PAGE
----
Perspectives on the Acute Care Continuum

The Acute Care Continuum is the integration of urgent, emergent, inpatient and post-discharge care of patients with acute medical conditions. 

Performance-Based Contracts: What If We Don't Have Data?

8/8/2016 3:59:36 PM | 1 comments

When contracting a physician group to manage one of your hospital service lines, it's now common practice to tie a percentage of payments to performance. Doing so can benefit all parties and improve care for patients. But how should you proceed if your existing performance data is shaky — or even nonexistent?
 
Performance: It's Not a Bad Word
 
When it comes to professional service agreements (PSAs) between physician groups and the hospitals they serve, the best performance clauses are structured to benefit all stakeholders involved.
 
Ideally, performance based-contracting fosters greater accountability on the part of the physician group. They're incentivized to work toward the hospital's goals, including better clinical outcomes, improved patient satisfaction, and enhanced efficiency.
 
These contracts can also be an opportunity for physician groups. The hospital is often willing to pay more when a percentage of compensation is tied to performance. Also, the physicians are rewarded for leadership and innovation, which helps the practice to attract and retain engaged providers.
 
Physician performance may be tracked across a range of domains, including compliance, efficiency, and satisfaction of both patients and medical staff. Each domain presents an opportunity to introduce specific metrics.
 
Of course, simply laying out the metrics and targets isn’t enough. To measure performance in a meaningful way, you need data. And if you're like most hospitals out there, you haven't yet perfected your systems to track every metric you want to improve upon.
 
So if your data set on operating room (OR) turnaround isn't terribly robust (or doesn't exist), can you still include that domain in your anesthesia group's performance-based contract?
 
The answer is (usually) yes.
 
But before we get to that, here are a few tips for identifying which measures will give you the biggest bang for your pay-for-performance buck.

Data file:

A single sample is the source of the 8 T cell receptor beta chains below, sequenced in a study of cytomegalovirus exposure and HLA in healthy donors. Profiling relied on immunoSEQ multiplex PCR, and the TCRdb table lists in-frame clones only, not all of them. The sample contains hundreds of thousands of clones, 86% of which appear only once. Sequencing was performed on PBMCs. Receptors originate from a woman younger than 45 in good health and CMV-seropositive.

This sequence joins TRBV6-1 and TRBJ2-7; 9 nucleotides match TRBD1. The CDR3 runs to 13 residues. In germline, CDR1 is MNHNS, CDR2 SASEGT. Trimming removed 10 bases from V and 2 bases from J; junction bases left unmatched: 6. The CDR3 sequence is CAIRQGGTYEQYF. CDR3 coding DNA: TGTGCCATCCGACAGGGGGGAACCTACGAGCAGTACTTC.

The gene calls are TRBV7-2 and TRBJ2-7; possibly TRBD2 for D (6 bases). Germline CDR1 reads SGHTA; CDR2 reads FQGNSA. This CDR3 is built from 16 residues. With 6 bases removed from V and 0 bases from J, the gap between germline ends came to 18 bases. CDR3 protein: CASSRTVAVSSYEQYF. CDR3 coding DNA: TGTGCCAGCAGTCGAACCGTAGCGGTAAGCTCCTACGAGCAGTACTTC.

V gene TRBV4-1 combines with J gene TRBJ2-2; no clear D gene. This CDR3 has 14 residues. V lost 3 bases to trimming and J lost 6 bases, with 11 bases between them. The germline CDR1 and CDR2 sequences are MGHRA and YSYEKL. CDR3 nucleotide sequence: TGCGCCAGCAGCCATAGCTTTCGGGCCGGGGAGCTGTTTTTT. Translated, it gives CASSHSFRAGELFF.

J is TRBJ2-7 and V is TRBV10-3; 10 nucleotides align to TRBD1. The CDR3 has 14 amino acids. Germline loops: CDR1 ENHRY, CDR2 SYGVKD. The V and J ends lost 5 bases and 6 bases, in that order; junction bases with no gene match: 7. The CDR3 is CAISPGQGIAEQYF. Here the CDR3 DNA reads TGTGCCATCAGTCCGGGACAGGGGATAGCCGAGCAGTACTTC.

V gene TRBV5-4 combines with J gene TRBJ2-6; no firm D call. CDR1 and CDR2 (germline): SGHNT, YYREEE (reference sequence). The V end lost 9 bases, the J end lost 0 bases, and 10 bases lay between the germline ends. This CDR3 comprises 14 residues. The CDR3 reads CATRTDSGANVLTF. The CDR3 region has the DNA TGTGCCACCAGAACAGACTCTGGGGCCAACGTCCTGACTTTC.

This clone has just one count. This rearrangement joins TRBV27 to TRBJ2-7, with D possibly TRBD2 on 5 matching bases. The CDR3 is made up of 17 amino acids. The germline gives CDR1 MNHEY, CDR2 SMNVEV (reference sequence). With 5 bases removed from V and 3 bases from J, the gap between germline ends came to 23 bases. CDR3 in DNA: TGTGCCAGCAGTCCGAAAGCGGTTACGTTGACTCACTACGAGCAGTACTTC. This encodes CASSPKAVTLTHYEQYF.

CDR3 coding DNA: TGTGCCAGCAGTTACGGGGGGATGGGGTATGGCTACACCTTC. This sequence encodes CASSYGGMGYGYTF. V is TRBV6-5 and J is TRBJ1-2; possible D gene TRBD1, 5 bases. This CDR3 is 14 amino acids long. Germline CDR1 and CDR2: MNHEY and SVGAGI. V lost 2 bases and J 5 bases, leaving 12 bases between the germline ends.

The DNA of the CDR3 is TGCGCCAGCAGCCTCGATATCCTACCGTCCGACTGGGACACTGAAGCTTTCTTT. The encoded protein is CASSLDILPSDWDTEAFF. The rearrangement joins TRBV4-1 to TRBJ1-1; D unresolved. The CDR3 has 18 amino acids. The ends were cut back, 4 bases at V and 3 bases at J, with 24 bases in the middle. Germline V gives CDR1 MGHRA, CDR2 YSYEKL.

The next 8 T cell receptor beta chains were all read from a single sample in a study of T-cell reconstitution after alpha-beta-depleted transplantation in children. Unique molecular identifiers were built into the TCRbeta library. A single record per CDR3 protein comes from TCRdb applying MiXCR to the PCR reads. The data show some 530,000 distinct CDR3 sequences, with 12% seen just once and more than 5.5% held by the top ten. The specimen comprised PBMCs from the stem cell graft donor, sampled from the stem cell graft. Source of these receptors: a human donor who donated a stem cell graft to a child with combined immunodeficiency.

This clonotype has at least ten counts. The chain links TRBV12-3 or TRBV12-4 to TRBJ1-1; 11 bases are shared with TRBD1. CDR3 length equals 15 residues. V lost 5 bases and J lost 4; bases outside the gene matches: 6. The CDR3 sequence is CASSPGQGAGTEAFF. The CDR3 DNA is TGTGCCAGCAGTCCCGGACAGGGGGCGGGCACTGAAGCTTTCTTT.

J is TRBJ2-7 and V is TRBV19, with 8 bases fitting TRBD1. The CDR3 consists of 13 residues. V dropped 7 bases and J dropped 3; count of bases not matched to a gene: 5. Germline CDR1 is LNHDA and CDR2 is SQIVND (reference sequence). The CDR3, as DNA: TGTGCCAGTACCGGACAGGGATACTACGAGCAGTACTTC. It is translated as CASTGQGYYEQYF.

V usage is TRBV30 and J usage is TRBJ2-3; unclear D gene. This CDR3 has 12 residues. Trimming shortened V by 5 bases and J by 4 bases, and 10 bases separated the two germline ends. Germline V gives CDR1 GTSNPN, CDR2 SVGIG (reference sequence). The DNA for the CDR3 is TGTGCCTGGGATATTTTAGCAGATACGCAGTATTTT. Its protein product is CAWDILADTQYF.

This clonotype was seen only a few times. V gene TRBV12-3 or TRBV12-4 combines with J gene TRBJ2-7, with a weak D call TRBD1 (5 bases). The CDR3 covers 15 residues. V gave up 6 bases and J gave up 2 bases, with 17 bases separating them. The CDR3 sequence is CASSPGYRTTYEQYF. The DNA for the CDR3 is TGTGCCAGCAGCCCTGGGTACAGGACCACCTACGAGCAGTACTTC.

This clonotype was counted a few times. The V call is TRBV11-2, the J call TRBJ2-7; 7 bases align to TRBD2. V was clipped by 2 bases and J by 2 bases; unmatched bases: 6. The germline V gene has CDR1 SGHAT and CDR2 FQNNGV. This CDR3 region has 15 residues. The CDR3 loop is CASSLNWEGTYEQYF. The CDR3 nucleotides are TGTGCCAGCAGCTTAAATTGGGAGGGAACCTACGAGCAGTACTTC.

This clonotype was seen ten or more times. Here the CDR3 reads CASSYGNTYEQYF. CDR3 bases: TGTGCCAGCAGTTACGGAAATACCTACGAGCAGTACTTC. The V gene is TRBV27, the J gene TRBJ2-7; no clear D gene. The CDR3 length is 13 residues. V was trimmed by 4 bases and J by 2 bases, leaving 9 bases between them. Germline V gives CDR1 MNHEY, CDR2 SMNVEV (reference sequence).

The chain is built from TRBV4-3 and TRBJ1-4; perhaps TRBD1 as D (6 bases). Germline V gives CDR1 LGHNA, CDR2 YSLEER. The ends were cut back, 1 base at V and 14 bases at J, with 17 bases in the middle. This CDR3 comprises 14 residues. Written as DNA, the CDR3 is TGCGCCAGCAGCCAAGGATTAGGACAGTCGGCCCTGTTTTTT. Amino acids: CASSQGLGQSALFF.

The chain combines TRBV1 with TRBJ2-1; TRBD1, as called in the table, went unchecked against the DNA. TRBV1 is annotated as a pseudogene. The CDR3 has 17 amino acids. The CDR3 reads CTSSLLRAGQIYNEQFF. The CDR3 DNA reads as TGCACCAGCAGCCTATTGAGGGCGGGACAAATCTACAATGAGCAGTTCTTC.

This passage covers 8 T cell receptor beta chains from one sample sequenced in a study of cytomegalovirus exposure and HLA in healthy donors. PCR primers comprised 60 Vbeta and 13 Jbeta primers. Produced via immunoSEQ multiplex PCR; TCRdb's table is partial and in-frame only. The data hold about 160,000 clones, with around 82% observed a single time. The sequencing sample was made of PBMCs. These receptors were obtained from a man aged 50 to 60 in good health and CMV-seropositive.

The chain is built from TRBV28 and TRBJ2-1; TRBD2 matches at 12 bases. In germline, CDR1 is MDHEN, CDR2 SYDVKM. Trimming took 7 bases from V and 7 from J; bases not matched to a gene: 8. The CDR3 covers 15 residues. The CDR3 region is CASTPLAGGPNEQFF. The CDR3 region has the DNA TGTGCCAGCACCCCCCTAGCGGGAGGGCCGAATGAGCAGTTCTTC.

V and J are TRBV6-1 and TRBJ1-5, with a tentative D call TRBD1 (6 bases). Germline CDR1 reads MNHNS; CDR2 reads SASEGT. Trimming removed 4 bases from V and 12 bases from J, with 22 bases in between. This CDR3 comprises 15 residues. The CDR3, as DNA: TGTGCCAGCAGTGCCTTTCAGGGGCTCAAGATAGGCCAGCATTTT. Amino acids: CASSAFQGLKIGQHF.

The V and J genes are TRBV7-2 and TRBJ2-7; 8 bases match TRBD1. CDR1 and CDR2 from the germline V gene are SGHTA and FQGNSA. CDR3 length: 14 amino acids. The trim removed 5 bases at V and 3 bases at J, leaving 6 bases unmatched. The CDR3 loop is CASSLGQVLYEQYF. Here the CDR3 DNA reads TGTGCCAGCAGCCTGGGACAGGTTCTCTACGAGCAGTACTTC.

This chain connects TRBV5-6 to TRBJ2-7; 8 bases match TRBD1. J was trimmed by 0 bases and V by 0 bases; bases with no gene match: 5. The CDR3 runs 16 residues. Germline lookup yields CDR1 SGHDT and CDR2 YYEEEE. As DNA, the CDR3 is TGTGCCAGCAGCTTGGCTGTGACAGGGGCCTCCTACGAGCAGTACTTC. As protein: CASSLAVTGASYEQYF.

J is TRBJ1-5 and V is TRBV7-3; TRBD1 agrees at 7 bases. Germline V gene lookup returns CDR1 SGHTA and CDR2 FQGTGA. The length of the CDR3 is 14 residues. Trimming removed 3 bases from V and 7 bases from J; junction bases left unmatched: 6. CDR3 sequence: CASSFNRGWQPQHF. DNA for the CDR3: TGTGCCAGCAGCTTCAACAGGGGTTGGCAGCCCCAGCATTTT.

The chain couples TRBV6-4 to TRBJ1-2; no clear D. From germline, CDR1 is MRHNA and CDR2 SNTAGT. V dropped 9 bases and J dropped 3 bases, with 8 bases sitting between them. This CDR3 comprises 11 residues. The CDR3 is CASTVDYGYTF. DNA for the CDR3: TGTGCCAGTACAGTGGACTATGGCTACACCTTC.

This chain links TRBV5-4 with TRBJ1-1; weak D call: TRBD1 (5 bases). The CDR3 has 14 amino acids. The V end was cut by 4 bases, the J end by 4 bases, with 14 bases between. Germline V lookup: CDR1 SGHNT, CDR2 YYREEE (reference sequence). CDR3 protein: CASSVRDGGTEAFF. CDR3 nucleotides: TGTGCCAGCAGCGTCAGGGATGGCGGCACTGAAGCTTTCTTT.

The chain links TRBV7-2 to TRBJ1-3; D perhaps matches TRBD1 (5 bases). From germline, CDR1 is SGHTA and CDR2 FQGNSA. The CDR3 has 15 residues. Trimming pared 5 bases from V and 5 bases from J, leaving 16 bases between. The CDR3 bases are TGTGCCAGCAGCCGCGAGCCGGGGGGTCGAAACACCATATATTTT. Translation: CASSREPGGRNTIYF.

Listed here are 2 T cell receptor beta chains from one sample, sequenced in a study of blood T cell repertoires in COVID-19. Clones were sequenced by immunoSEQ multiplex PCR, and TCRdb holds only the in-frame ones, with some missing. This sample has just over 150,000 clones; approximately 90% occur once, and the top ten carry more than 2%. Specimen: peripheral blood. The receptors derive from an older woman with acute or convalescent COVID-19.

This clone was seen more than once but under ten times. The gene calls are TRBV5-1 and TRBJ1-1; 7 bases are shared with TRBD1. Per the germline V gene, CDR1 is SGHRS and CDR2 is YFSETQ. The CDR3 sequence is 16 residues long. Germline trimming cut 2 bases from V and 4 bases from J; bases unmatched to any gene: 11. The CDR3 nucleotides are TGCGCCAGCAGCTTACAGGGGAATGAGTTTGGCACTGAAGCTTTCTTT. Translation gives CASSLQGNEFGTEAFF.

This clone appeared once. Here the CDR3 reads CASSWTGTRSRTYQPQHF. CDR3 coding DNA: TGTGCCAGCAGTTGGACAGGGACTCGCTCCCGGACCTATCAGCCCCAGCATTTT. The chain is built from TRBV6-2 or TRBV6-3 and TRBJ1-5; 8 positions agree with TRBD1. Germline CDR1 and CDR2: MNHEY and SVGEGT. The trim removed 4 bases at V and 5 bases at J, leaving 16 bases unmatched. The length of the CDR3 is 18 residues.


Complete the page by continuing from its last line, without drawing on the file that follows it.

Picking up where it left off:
Get Specific About Goals
 
When outsourcing a service like emergency medicine, hospital medicine, or anesthesia, it can be hard to know which measures you should hold the new group accountable for. What should you focus on in order to boost quality and deliver great care for patients?
 
At this stage, the best performance-based PSAs start with an open dialogue with your front-line clinical leaders. For example, if your ED turnaround times are suffering, your nurse director probably has a good handle on the pain points. Maybe an inefficient registration process is lengthening your door-to-provider time. Or maybe a lack of collaboration with the hospitalists means an extended LOS for admitted patients.
 
At this point, it's a good idea to get pretty granular about what exactly needs to be measured. This is because regulators, organizations, and individuals often define metrics in different ways.
 
For example, let’s say you’re looking to improve OR efficiency and want to include room turnover time as a key measure.
 
While you may define room turnover as being from the time that the patient leaves the room to the time that the next patient comes in, your potential outsourcing partner may define it as the time the patient leaves the room to the time the room is ready for the next patient.
 
Defining exactly what you will measure ensures everyone gets on the same page right from the start.
 
Let the Data Gathering Begin